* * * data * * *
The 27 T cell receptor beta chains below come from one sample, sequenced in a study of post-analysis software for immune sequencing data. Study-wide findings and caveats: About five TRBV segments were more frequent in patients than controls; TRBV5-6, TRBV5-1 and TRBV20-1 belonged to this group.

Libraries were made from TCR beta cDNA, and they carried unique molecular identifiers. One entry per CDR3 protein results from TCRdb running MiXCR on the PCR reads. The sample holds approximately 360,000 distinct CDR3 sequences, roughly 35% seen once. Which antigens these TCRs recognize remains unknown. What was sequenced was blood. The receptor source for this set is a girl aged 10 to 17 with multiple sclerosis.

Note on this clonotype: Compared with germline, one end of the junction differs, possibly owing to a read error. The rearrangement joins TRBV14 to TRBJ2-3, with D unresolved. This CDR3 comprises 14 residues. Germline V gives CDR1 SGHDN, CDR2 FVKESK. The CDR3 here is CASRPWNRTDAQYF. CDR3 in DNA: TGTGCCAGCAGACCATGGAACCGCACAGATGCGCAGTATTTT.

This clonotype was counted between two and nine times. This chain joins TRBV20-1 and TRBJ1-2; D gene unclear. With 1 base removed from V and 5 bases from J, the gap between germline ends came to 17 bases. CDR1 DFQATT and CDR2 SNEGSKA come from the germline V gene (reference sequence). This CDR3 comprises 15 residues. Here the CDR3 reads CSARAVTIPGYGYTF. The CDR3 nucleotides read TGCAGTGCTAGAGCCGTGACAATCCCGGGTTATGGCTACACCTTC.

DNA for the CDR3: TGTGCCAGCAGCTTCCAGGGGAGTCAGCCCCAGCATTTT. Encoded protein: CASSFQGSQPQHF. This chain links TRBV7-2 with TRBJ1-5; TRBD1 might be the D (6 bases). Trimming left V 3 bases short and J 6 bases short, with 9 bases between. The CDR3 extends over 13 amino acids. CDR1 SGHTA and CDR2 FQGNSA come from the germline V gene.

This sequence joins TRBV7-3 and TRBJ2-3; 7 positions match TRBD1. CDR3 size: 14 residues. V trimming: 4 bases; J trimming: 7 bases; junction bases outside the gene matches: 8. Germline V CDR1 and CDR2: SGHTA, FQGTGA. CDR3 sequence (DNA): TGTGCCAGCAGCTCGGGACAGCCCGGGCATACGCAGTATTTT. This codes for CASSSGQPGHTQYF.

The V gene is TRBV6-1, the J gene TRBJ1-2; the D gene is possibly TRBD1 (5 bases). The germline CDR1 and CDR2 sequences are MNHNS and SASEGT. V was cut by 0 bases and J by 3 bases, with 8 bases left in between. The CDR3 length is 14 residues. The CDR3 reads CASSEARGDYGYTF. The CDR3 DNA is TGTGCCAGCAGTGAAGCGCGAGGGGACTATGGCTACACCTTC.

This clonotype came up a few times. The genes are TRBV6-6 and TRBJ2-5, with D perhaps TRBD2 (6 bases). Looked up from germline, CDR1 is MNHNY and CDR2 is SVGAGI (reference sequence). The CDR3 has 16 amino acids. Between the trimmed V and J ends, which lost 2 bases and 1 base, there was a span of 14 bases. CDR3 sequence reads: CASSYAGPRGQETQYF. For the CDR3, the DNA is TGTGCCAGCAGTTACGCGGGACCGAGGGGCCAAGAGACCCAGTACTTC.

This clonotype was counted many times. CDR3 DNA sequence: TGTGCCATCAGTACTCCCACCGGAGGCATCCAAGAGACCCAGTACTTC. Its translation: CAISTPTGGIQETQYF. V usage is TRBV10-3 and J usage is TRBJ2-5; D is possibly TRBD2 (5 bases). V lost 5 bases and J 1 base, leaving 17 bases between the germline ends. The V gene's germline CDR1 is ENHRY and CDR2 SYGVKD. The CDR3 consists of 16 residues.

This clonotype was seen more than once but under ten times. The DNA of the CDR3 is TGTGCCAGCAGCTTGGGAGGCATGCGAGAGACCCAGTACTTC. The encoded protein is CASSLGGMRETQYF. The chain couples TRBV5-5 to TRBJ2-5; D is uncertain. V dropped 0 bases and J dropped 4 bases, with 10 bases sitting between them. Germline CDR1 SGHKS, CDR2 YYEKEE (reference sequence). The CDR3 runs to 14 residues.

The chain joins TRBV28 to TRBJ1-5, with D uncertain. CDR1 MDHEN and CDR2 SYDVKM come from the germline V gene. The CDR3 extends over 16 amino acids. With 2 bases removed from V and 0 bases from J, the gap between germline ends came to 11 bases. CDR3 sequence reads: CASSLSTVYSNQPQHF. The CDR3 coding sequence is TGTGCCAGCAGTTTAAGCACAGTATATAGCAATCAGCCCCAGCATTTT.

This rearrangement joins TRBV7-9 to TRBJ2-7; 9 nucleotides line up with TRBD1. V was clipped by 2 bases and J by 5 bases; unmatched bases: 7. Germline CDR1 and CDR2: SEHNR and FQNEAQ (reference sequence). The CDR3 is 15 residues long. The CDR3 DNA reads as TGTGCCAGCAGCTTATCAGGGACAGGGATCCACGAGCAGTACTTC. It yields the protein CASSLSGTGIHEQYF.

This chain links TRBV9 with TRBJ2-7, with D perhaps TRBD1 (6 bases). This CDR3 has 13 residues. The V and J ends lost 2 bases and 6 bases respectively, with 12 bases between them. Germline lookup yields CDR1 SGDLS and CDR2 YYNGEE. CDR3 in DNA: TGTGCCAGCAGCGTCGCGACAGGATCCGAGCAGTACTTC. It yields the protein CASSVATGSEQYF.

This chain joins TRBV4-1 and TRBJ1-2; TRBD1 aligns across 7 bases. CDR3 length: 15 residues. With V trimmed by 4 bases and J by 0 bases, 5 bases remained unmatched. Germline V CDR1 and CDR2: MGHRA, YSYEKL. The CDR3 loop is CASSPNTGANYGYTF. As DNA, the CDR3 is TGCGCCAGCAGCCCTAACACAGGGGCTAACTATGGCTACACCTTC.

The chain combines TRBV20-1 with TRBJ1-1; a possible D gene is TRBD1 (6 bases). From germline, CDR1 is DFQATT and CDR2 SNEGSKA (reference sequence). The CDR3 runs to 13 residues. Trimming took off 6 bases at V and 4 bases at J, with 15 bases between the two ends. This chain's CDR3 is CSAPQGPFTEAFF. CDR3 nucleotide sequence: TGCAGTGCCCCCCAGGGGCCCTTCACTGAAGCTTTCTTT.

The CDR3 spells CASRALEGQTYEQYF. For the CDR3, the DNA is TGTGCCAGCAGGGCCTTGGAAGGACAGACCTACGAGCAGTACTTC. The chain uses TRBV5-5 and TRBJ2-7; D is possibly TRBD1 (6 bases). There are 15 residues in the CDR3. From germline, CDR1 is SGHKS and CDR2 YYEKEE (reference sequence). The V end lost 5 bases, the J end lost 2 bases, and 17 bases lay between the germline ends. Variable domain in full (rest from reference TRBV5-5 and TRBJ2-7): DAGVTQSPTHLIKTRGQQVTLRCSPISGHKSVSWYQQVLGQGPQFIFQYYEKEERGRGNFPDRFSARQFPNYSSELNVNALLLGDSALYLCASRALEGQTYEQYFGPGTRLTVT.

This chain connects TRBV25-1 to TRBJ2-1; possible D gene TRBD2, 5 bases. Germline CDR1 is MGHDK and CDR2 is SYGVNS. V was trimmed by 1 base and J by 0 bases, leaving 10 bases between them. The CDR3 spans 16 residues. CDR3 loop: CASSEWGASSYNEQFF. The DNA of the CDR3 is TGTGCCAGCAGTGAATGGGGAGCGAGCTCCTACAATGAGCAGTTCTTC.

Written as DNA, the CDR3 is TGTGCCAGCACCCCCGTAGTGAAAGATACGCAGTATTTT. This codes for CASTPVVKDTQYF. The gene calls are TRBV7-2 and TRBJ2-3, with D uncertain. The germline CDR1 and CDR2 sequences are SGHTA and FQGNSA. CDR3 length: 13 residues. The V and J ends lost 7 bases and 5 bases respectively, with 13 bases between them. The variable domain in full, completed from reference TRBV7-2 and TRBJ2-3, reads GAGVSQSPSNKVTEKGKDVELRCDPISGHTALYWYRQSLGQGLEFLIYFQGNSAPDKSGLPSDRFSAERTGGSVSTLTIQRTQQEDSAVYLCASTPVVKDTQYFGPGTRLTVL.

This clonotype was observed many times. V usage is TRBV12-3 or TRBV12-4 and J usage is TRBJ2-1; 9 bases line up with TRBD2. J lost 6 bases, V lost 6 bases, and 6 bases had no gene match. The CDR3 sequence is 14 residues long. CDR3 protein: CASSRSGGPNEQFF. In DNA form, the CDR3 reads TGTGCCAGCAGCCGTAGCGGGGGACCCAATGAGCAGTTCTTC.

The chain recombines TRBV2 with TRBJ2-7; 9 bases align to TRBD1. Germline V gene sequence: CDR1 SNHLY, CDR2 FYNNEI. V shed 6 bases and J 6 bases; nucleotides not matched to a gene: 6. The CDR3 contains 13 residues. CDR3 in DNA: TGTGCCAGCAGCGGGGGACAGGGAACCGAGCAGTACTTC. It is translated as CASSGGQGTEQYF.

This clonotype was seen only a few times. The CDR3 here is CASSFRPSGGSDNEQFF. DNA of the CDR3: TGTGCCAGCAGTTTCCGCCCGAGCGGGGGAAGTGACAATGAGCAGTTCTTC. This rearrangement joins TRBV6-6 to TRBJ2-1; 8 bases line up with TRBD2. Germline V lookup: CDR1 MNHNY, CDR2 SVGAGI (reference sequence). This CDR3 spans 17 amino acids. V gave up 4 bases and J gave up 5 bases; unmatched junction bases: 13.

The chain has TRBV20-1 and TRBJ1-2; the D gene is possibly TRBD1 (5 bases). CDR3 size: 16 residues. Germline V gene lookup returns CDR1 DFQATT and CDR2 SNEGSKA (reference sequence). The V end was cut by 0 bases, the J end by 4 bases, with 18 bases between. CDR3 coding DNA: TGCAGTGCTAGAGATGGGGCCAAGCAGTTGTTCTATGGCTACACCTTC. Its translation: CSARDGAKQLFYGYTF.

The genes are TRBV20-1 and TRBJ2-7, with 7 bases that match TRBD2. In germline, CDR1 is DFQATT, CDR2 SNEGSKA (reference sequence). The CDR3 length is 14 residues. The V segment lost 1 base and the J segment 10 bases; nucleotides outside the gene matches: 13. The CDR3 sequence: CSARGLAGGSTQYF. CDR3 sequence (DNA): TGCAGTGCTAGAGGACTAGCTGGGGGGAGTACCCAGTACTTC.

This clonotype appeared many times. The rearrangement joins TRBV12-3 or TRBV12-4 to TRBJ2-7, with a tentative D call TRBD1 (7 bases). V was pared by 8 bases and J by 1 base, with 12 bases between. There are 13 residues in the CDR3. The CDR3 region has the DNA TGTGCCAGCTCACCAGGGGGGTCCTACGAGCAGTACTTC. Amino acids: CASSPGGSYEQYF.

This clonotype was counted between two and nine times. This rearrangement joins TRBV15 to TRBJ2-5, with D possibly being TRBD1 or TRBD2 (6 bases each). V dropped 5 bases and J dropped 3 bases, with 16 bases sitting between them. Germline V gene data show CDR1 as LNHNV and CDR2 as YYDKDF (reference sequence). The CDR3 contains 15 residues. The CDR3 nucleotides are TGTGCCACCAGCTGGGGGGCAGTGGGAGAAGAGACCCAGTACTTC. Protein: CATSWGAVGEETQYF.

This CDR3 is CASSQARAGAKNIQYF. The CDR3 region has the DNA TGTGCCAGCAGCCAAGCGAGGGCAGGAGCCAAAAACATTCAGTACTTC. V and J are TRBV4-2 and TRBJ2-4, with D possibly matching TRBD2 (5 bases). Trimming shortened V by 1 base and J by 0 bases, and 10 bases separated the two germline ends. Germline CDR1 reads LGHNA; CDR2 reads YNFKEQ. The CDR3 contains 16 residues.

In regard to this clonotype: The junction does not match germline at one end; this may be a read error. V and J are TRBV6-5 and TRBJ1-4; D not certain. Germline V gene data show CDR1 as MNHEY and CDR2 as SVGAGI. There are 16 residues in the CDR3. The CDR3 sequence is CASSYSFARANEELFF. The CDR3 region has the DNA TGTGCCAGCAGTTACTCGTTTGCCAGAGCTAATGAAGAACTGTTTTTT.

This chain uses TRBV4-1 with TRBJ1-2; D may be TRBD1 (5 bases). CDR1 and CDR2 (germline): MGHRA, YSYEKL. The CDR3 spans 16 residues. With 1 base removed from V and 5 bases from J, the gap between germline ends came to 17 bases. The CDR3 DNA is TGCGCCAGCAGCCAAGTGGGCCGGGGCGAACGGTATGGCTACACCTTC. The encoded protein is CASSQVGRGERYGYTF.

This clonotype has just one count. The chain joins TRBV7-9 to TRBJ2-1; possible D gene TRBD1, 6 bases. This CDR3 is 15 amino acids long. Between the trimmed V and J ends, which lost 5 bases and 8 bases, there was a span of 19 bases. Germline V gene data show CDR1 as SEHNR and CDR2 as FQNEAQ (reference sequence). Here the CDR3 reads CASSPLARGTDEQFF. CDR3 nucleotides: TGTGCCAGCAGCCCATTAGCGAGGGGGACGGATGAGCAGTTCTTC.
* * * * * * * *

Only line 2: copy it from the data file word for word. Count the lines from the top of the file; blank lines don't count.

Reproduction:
Libraries were made from TCR beta cDNA, and they carried unique molecular identifiers. One entry per CDR3 protein results from TCRdb running MiXCR on the PCR reads. The sample holds approximately 360,000 distinct CDR3 sequences, roughly 35% seen once. Which antigens these TCRs recognize remains unknown. What was sequenced was blood. The receptor source for this set is a girl aged 10 to 17 with multiple sclerosis.